They gathered. From across the nation and even the sea: Madison, Wisconsin; Cody, Wyoming; Auburn, Washington; LA; even Seefeld, Austria. Card wielding gladiators at one of the world’s elite annual poker summits. 2017 found the combatants in Canyon Services digs in Alta, duking it out in residential style in our pristine alpine environ.

For over 37 years this particular battle has raged across the country, changing venues each year in order to deal 5 card draw and 7 card stud. Six friends, whose individual competitive edges have been honed through decades of reading each other’s tells and betting patterns. Or, when that fails, knocking the edge off the competition with margaritas and good whiskey. Your correspondent counts himself lucky to number among them.

Guys playing poker.

Securely ensconced in the Village at Sugarplum, its splendor and privacy affording the competitors the concentration necessary to fleece good friends and occasionally torpedo one with a hidden full house (referred to at this particular table as a U-boat, the deadliest hand in seven card stud), the tournament commenced on night one. Holding aces, discarding trash, desperate gambits, foolishly drawing to the occasional inside straight (always 10.1 to 1 against) when the mood or whiskey struck, till the local Stellar’s jay (Cyanocitta stelleri) announced the pre-dawn.

Fortified by a few short hours sleep, recommencement of battle was delayed in order to partake of Snowbird’s Oktoberfest and a tram to soak up the view from Hidden Peak. A leisurely hike back to the village put the weekend’s raison d’etre back in focus: other peoples’ money. Not even steins of Utah’s best enjoyed in the shadow of Mount Superior, accompanied by accordions and alpine horns or the ladies serving them in Dirndl could hold back play. But it was close.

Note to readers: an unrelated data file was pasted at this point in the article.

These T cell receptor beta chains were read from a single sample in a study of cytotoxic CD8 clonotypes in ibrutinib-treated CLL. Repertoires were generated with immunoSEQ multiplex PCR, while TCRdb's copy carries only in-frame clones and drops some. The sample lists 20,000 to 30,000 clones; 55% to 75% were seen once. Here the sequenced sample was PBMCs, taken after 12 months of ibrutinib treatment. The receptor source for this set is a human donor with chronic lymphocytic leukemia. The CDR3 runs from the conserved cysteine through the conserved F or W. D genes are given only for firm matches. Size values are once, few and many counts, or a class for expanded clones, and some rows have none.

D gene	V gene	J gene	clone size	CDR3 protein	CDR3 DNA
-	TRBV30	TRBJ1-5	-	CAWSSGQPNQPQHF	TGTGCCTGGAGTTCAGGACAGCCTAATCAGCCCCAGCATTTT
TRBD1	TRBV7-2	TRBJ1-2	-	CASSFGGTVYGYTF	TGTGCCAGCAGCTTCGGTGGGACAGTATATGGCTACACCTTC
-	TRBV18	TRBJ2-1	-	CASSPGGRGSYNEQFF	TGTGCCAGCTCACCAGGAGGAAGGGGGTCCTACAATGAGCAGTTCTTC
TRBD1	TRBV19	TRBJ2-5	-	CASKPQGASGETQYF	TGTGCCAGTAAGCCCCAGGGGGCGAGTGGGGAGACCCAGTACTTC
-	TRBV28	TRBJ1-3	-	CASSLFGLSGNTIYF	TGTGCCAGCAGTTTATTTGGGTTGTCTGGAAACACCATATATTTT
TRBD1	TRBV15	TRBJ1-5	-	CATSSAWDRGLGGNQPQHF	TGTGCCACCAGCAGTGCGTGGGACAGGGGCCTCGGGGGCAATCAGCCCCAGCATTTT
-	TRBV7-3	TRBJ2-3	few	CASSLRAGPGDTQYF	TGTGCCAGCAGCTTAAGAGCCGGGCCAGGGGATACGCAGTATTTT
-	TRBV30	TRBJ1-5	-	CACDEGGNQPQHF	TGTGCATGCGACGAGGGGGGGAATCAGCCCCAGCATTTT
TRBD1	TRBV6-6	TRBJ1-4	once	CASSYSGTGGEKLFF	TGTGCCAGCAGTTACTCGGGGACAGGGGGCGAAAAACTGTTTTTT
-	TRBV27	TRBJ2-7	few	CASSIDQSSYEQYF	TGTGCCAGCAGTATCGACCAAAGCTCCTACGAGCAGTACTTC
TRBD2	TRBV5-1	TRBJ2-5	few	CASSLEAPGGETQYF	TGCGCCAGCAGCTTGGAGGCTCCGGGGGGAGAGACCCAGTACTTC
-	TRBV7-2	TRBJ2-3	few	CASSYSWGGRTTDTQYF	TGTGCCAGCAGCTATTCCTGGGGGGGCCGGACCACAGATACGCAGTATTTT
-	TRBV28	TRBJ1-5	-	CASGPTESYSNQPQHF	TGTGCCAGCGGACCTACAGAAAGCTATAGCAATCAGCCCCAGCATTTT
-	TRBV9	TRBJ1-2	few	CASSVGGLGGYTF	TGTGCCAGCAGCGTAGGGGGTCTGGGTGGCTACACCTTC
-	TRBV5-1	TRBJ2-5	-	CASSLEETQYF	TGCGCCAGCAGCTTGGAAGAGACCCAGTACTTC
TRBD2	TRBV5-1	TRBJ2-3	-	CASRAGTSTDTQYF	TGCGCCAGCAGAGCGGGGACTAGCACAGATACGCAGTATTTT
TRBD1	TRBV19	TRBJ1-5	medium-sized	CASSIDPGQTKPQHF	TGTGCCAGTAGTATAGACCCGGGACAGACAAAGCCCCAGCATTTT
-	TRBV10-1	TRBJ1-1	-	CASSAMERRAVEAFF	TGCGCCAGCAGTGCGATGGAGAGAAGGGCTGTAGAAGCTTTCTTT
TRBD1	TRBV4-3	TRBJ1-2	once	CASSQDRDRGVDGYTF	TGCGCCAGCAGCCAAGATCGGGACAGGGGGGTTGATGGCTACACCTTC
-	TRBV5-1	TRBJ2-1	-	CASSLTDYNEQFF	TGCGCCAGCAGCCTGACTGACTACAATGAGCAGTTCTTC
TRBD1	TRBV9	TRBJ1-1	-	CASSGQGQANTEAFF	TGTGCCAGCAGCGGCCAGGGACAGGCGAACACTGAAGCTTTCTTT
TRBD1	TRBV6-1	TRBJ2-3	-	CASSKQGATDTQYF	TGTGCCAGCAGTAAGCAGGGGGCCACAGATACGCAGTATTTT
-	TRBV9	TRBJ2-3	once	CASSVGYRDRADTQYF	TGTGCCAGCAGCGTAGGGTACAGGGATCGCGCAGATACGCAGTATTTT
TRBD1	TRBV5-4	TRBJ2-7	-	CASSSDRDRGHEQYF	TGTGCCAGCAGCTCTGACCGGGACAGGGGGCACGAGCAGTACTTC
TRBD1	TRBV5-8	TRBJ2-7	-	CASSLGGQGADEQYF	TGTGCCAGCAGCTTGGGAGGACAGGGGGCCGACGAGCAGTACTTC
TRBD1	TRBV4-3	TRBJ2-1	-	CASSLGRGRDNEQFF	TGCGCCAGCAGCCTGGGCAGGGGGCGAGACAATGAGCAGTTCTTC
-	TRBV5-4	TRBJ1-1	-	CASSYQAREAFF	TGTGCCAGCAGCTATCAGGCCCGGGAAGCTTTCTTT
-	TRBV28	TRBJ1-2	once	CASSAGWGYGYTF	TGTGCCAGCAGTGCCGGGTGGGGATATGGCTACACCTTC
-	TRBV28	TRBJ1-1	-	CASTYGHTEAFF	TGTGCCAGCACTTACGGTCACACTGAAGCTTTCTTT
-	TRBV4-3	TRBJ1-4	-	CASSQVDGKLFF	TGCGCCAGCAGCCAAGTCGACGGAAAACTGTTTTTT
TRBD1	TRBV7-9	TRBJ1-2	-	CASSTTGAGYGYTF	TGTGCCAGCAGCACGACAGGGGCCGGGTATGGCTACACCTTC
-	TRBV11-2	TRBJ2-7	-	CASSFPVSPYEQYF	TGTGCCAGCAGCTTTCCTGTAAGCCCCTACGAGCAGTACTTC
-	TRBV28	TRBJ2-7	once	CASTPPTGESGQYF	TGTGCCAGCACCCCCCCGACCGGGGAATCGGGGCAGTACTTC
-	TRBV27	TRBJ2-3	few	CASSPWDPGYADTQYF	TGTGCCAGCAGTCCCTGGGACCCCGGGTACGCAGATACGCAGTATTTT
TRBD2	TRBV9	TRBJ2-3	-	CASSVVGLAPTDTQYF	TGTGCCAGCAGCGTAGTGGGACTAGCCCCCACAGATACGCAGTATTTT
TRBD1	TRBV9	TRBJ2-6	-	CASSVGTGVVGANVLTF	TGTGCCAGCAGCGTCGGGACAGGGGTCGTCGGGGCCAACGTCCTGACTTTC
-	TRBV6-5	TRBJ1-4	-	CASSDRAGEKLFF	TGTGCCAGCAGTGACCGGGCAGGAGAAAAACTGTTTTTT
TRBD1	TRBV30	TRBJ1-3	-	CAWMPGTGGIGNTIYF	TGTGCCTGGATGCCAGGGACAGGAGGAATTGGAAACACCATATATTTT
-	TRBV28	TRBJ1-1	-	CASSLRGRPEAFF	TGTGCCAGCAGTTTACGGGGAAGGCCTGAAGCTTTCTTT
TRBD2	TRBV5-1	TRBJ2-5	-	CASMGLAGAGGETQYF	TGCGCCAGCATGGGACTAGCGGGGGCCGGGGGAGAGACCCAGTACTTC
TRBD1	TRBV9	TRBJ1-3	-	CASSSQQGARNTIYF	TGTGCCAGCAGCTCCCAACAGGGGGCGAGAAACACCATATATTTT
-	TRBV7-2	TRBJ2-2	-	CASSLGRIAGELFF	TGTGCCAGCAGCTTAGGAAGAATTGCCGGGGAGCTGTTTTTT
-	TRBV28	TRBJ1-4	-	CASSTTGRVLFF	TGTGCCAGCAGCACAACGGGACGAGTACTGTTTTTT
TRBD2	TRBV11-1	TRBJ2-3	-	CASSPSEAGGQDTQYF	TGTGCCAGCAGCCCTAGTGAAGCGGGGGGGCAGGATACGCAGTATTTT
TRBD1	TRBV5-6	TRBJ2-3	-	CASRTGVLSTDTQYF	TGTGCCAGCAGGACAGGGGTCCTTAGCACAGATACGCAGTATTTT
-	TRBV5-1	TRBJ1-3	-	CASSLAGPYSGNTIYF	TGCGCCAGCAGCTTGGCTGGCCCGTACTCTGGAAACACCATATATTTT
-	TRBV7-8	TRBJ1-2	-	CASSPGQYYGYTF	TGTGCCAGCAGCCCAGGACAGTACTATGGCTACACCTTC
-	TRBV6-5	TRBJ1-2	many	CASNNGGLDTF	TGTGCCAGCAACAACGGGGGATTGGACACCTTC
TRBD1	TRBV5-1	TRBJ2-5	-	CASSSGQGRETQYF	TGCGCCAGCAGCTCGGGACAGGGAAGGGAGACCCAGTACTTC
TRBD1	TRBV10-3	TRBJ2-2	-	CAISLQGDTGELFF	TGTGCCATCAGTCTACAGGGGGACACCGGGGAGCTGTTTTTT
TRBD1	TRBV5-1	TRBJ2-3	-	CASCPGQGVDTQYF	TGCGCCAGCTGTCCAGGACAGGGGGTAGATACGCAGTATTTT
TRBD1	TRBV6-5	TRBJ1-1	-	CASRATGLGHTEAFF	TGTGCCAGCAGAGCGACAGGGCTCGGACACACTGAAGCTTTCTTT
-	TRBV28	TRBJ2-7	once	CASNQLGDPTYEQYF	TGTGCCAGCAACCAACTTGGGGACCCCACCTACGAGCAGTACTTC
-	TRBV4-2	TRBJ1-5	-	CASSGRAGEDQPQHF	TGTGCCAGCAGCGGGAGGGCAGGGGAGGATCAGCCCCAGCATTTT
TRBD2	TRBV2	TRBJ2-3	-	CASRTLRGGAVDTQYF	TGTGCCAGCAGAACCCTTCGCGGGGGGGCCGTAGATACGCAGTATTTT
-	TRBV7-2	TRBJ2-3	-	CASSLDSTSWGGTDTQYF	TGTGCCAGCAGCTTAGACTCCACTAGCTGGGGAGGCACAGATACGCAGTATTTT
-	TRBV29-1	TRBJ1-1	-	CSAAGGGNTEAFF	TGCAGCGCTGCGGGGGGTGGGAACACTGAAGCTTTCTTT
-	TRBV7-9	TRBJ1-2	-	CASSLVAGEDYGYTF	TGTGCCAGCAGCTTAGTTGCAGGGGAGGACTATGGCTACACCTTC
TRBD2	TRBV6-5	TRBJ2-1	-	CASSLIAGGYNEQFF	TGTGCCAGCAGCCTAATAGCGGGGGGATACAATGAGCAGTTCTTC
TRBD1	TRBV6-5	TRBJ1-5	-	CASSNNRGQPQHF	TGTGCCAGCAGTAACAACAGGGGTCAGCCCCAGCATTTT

Guys at Oktoberfest.

With Little Cottonwood Canyon serving as the backdrop, the arena was reentered and battle recommenced. What followed was a blur of days and nights of nonstop Bicycle Card weaponry slung back and forth and the inevitable flow of lucky hands that favors one player in any given tournament. But the others fight on: skirmishes, ambushes and failed engagements. In the end, a shadowy player and culinary ninja known only as “The Bock” emerged victorious from among the valiant gladiators. His take after four days of trench warfare? $33.60.

Winning, the common goal in any competition, turns out to have a different metric at this table. Among the players, no one can ever seem to recall who won in any particular previous year. Friendship, stories (many retold from year to year), swapped in clear mountain air and tinged with the smell of sweet summer thunder showers, were the true currency exchanged in the arena. And to know that good friends are well again this year. The sharing of stories, that ancient human social drive, and to hear friends’ families’ are well, trumps even an aces full U-boat.